Date: Tue, 21 Oct 1997 12:09:58 +0900


Subject: Re: whole nuther ballgame

I completely agree with Larry Horn's analysis. I teach Intro to Ling

with (the Japanese translation of) an English general linguistics

textbook and it gives "a whole nother" as an infix example as well. I

thought to myself, "hey, this guy's a famous linguist, but this ain't

right." Glad to know I'm not the only one who thought this was

strange. Explaining it as an infix seems to have become a part of the

"folk linguistics of linguists".

Danny Long

Larry Horn wrote:

We did have at least one round on this a while back. My files are at work,

but I recall arguing that this is NOT a true infix (of the sort we have in

English with fan[fuckin]tastic, abso[bloody]lutely, etc.), but rather a

reanalysis of an + other -- a + nother. This kind of reanalysis is legion,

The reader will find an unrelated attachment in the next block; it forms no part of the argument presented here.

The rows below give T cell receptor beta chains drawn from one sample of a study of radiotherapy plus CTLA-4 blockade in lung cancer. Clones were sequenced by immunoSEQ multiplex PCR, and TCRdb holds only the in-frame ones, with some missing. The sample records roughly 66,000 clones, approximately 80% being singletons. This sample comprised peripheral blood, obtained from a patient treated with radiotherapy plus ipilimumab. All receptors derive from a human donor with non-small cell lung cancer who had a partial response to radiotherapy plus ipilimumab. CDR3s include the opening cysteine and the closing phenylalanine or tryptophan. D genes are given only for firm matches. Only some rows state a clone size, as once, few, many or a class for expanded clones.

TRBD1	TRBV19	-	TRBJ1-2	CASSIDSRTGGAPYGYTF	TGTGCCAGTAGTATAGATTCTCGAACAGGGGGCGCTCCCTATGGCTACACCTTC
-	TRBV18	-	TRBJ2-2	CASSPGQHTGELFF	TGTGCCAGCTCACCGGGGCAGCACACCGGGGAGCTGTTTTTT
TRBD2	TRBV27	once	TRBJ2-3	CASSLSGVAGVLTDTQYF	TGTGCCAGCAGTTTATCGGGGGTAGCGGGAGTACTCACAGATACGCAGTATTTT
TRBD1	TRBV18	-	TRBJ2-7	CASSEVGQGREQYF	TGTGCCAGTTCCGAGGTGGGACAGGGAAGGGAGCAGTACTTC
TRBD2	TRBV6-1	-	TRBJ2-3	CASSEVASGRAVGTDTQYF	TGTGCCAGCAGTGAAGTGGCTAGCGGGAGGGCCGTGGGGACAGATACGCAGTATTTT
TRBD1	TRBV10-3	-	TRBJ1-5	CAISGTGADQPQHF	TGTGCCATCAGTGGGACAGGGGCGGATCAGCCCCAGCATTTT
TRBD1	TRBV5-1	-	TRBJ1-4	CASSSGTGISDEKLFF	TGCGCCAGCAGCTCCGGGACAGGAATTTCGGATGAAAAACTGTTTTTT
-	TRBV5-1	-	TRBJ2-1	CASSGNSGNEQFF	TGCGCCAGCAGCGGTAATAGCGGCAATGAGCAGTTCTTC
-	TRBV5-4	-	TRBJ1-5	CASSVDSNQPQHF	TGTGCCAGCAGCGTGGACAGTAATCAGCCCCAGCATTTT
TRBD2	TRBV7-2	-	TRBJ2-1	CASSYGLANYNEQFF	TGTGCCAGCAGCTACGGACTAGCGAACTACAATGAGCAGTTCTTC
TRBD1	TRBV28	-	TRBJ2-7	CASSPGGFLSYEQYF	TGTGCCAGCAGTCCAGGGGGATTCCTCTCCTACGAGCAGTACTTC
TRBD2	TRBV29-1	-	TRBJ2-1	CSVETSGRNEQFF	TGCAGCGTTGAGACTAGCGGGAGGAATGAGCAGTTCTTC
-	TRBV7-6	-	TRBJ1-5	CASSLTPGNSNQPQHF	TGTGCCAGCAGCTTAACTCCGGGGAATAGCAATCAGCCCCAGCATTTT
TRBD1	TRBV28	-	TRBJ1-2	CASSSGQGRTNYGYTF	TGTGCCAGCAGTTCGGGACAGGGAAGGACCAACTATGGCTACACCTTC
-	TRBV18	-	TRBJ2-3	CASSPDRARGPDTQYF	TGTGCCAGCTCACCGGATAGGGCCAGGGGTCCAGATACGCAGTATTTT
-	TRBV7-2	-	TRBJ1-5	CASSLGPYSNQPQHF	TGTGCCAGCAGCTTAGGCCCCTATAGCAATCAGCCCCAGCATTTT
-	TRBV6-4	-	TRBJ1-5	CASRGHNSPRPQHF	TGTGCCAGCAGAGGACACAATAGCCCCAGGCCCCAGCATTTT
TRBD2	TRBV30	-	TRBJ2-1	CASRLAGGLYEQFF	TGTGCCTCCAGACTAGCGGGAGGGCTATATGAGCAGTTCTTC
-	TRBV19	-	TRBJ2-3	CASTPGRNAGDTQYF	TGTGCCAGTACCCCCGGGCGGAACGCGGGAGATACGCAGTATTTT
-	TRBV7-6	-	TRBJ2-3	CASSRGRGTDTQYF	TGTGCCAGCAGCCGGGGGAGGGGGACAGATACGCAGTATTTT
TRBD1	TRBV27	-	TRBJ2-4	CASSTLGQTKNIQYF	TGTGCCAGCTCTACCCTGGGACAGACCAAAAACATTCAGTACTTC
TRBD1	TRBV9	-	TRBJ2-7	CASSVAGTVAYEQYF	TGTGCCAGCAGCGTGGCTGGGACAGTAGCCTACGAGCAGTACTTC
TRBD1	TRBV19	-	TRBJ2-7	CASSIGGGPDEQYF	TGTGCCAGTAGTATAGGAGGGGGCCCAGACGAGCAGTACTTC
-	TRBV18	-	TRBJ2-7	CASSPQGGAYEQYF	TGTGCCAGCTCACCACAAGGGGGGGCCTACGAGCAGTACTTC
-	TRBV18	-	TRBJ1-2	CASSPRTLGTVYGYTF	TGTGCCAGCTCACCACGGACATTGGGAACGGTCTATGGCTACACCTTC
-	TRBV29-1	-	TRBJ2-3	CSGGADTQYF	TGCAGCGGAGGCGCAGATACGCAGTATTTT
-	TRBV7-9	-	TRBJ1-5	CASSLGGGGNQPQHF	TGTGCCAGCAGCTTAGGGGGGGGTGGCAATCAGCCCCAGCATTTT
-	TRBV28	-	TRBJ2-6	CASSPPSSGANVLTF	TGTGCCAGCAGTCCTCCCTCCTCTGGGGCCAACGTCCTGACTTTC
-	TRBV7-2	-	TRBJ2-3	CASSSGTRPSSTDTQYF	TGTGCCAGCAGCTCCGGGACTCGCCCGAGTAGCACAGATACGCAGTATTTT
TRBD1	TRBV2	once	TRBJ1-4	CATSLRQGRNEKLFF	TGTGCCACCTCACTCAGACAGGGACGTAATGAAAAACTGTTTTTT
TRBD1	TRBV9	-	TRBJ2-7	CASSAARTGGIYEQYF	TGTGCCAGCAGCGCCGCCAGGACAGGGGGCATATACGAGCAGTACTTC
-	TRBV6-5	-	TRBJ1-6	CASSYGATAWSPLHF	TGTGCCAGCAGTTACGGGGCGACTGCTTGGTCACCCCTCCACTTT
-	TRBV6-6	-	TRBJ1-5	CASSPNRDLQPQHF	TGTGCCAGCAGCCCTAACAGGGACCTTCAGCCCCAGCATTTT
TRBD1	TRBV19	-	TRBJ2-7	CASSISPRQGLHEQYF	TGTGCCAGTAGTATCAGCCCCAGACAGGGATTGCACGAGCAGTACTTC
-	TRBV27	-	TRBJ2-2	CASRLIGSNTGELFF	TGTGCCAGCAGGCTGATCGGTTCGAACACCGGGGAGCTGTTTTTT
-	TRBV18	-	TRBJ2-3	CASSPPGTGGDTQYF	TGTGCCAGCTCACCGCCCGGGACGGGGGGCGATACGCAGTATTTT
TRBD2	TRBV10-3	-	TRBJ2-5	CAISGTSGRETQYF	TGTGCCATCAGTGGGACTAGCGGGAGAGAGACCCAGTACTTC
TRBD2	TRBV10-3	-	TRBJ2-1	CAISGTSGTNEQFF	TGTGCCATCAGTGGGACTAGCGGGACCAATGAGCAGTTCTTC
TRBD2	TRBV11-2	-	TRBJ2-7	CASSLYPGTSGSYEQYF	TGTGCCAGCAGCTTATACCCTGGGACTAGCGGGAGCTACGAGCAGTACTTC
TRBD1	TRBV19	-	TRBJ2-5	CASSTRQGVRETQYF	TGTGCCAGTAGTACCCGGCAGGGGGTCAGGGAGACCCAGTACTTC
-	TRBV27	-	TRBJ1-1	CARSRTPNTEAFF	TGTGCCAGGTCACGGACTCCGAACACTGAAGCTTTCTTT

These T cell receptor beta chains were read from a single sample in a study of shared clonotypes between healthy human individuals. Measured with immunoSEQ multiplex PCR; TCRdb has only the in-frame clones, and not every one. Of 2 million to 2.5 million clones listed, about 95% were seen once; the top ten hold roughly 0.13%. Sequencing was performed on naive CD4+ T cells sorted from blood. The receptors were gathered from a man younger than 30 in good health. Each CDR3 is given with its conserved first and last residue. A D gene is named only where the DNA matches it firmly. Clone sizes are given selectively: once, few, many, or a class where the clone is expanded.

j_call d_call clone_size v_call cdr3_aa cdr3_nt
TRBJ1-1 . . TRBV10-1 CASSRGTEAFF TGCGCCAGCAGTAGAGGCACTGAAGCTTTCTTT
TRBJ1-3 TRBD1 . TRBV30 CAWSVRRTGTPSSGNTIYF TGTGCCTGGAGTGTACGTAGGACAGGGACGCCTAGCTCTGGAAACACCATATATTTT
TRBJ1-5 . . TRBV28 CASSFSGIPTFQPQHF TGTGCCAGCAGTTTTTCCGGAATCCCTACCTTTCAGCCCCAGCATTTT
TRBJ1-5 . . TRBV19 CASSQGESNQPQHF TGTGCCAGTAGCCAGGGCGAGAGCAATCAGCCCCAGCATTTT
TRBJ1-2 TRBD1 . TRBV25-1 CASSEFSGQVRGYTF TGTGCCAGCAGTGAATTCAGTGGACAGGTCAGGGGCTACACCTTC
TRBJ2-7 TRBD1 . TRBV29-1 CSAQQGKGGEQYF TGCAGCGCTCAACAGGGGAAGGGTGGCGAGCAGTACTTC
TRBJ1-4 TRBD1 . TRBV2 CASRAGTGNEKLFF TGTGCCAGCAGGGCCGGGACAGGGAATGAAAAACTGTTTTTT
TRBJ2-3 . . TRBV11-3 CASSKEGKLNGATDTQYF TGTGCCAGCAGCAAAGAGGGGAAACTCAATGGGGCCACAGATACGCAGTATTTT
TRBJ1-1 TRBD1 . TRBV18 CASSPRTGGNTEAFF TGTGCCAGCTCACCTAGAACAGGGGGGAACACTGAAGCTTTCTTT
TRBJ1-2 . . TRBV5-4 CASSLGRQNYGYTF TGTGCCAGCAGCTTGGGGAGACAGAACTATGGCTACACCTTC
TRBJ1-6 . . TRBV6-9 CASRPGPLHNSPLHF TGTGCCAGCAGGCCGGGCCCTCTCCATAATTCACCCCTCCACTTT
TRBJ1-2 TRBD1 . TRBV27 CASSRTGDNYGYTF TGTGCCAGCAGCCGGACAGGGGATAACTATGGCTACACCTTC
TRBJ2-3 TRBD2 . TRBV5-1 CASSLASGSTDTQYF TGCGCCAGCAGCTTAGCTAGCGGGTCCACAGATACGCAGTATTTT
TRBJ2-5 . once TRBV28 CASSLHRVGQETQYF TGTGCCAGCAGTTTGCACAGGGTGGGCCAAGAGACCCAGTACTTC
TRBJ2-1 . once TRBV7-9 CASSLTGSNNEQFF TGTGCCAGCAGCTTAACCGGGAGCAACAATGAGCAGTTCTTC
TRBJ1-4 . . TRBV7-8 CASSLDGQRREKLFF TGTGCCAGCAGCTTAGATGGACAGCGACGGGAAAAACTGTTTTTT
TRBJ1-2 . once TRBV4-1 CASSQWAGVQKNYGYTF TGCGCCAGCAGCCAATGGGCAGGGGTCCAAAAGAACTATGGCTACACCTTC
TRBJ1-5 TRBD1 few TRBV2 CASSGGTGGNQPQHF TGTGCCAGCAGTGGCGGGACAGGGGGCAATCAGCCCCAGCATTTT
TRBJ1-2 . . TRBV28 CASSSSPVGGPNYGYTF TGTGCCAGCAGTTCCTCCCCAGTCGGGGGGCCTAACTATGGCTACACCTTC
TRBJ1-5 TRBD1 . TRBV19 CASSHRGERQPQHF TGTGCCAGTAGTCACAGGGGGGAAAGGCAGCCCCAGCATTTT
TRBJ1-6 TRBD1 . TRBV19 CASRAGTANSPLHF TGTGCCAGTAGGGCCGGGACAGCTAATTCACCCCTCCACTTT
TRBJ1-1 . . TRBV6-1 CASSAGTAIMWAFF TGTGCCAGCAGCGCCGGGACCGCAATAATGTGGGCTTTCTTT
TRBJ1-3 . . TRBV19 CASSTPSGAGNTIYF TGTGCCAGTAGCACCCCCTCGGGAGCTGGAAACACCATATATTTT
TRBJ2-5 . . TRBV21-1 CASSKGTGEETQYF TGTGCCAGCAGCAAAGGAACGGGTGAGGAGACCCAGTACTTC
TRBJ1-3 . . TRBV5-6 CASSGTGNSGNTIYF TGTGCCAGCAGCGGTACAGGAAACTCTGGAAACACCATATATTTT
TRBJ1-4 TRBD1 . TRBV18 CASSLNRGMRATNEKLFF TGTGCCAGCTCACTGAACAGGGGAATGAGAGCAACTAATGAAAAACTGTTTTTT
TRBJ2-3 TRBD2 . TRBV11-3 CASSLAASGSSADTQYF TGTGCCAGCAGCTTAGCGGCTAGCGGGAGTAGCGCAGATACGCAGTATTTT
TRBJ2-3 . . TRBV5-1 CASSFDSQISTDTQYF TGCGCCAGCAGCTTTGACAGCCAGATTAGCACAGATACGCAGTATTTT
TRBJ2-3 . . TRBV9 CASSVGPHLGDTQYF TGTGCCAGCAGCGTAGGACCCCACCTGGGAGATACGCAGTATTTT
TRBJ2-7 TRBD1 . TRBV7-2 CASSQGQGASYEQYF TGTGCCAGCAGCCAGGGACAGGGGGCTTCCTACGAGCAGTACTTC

both in this direction (an ewt -- a newt) and especially in the opposite (an

orange, an umpire, an apron: all from stems with historical initial n-).

Without the reanalysis, we'd expect to get "a whole other', which in fact DOES

occur and which we wouldn't be tempted to analyze as an infix construction.

The one problem for the proposed analysis is that we might expect to get other

adverbs intervening in the 'a [ADV] nother [N]' construction besides 'other'.

Can anyone attest e.g. 'a totally/real/quite nother X'? In any case, the fact

that 'whole' appears nowhere else within a morpheme or word (unlike the

expletives 'fuckin', 'bloody', '(god)damn', etc. noted above) militates

against a true infixation analysis here.



Daniel Long, Associate Professor NEW tel +81-6-723-8297

Japanese Language Research Center NEW fax +81-6-723-8302

Osaka Shoin Women's College dlong[AT SYMBOL GOES HERE]

4-2-26 Hishiyanishi

Higashi-Osaka-shi, Osaka Japan 577